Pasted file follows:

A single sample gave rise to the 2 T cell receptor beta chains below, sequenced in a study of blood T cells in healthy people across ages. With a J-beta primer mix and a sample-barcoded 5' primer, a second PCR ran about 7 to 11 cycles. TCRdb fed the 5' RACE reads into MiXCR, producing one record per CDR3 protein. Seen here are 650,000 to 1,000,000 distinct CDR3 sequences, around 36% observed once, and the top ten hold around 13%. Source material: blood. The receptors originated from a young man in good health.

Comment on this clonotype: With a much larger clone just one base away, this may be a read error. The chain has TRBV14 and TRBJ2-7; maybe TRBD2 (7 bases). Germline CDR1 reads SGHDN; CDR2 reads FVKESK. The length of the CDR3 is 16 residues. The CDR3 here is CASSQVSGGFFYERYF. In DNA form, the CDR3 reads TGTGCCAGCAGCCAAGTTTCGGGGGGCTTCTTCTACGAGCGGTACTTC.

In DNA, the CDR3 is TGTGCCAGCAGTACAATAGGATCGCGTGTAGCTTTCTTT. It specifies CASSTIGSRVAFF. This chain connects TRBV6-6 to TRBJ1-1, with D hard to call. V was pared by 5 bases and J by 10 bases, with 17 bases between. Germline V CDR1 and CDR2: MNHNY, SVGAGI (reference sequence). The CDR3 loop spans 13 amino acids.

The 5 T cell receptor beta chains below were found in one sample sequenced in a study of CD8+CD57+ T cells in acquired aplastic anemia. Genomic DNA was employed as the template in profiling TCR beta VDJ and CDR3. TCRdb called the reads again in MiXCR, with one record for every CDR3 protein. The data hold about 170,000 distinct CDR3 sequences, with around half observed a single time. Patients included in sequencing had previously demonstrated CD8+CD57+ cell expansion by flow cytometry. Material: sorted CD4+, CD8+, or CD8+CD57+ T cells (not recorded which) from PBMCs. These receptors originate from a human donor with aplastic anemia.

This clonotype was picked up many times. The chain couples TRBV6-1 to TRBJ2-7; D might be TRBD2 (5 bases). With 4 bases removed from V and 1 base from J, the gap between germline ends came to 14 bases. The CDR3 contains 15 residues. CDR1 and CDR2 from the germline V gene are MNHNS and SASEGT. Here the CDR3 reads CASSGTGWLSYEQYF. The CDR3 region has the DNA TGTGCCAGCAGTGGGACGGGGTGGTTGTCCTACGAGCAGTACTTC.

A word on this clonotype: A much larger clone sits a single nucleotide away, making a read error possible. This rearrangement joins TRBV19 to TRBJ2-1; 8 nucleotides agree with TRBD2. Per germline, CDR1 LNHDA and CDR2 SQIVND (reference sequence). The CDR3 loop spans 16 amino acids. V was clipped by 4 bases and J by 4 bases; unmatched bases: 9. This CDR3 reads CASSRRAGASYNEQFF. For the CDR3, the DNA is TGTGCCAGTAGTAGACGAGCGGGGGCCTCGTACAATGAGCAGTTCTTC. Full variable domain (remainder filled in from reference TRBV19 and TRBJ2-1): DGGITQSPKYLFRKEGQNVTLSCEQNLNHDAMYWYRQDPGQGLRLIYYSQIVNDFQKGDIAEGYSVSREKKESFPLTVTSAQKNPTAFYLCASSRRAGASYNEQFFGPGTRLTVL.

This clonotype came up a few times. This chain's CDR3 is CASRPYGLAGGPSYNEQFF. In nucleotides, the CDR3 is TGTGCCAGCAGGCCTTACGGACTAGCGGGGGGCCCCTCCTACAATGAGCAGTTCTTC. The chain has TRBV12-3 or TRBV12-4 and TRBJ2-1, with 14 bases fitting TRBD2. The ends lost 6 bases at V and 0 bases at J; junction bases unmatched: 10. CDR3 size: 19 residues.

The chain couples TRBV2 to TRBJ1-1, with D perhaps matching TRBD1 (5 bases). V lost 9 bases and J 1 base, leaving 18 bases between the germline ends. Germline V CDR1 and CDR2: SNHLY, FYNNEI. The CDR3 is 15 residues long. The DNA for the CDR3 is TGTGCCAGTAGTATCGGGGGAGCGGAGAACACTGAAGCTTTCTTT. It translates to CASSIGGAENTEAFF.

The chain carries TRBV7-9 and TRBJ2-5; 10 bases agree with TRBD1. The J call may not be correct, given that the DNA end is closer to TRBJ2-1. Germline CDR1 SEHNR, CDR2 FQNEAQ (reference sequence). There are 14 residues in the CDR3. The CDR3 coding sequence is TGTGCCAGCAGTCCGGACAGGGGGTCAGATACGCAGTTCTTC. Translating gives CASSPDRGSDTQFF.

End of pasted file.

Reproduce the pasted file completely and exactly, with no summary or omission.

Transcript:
A single sample gave rise to the 2 T cell receptor beta chains below, sequenced in a study of blood T cells in healthy people across ages. With a J-beta primer mix and a sample-barcoded 5' primer, a second PCR ran about 7 to 11 cycles. TCRdb fed the 5' RACE reads into MiXCR, producing one record per CDR3 protein. Seen here are 650,000 to 1,000,000 distinct CDR3 sequences, around 36% observed once, and the top ten hold around 13%. Source material: blood. The receptors originated from a young man in good health.

Comment on this clonotype: With a much larger clone just one base away, this may be a read error. The chain has TRBV14 and TRBJ2-7; maybe TRBD2 (7 bases). Germline CDR1 reads SGHDN; CDR2 reads FVKESK. The length of the CDR3 is 16 residues. The CDR3 here is CASSQVSGGFFYERYF. In DNA form, the CDR3 reads TGTGCCAGCAGCCAAGTTTCGGGGGGCTTCTTCTACGAGCGGTACTTC.

In DNA, the CDR3 is TGTGCCAGCAGTACAATAGGATCGCGTGTAGCTTTCTTT. It specifies CASSTIGSRVAFF. This chain connects TRBV6-6 to TRBJ1-1, with D hard to call. V was pared by 5 bases and J by 10 bases, with 17 bases between. Germline V CDR1 and CDR2: MNHNY, SVGAGI (reference sequence). The CDR3 loop spans 13 amino acids.

The 5 T cell receptor beta chains below were found in one sample sequenced in a study of CD8+CD57+ T cells in acquired aplastic anemia. Genomic DNA was employed as the template in profiling TCR beta VDJ and CDR3. TCRdb called the reads again in MiXCR, with one record for every CDR3 protein. The data hold about 170,000 distinct CDR3 sequences, with around half observed a single time. Patients included in sequencing had previously demonstrated CD8+CD57+ cell expansion by flow cytometry. Material: sorted CD4+, CD8+, or CD8+CD57+ T cells (not recorded which) from PBMCs. These receptors originate from a human donor with aplastic anemia.

This clonotype was picked up many times. The chain couples TRBV6-1 to TRBJ2-7; D might be TRBD2 (5 bases). With 4 bases removed from V and 1 base from J, the gap between germline ends came to 14 bases. The CDR3 contains 15 residues. CDR1 and CDR2 from the germline V gene are MNHNS and SASEGT. Here the CDR3 reads CASSGTGWLSYEQYF. The CDR3 region has the DNA TGTGCCAGCAGTGGGACGGGGTGGTTGTCCTACGAGCAGTACTTC.

A word on this clonotype: A much larger clone sits a single nucleotide away, making a read error possible. This rearrangement joins TRBV19 to TRBJ2-1; 8 nucleotides agree with TRBD2. Per germline, CDR1 LNHDA and CDR2 SQIVND (reference sequence). The CDR3 loop spans 16 amino acids. V was clipped by 4 bases and J by 4 bases; unmatched bases: 9. This CDR3 reads CASSRRAGASYNEQFF. For the CDR3, the DNA is TGTGCCAGTAGTAGACGAGCGGGGGCCTCGTACAATGAGCAGTTCTTC. Full variable domain (remainder filled in from reference TRBV19 and TRBJ2-1): DGGITQSPKYLFRKEGQNVTLSCEQNLNHDAMYWYRQDPGQGLRLIYYSQIVNDFQKGDIAEGYSVSREKKESFPLTVTSAQKNPTAFYLCASSRRAGASYNEQFFGPGTRLTVL.

This clonotype came up a few times. This chain's CDR3 is CASRPYGLAGGPSYNEQFF. In nucleotides, the CDR3 is TGTGCCAGCAGGCCTTACGGACTAGCGGGGGGCCCCTCCTACAATGAGCAGTTCTTC. The chain has TRBV12-3 or TRBV12-4 and TRBJ2-1, with 14 bases fitting TRBD2. The ends lost 6 bases at V and 0 bases at J; junction bases unmatched: 10. CDR3 size: 19 residues.

The chain couples TRBV2 to TRBJ1-1, with D perhaps matching TRBD1 (5 bases). V lost 9 bases and J 1 base, leaving 18 bases between the germline ends. Germline V CDR1 and CDR2: SNHLY, FYNNEI. The CDR3 is 15 residues long. The DNA for the CDR3 is TGTGCCAGTAGTATCGGGGGAGCGGAGAACACTGAAGCTTTCTTT. It translates to CASSIGGAENTEAFF.

The chain carries TRBV7-9 and TRBJ2-5; 10 bases agree with TRBD1. The J call may not be correct, given that the DNA end is closer to TRBJ2-1. Germline CDR1 SEHNR, CDR2 FQNEAQ (reference sequence). There are 14 residues in the CDR3. The CDR3 coding sequence is TGTGCCAGCAGTCCGGACAGGGGGTCAGATACGCAGTTCTTC. Translating gives CASSPDRGSDTQFF.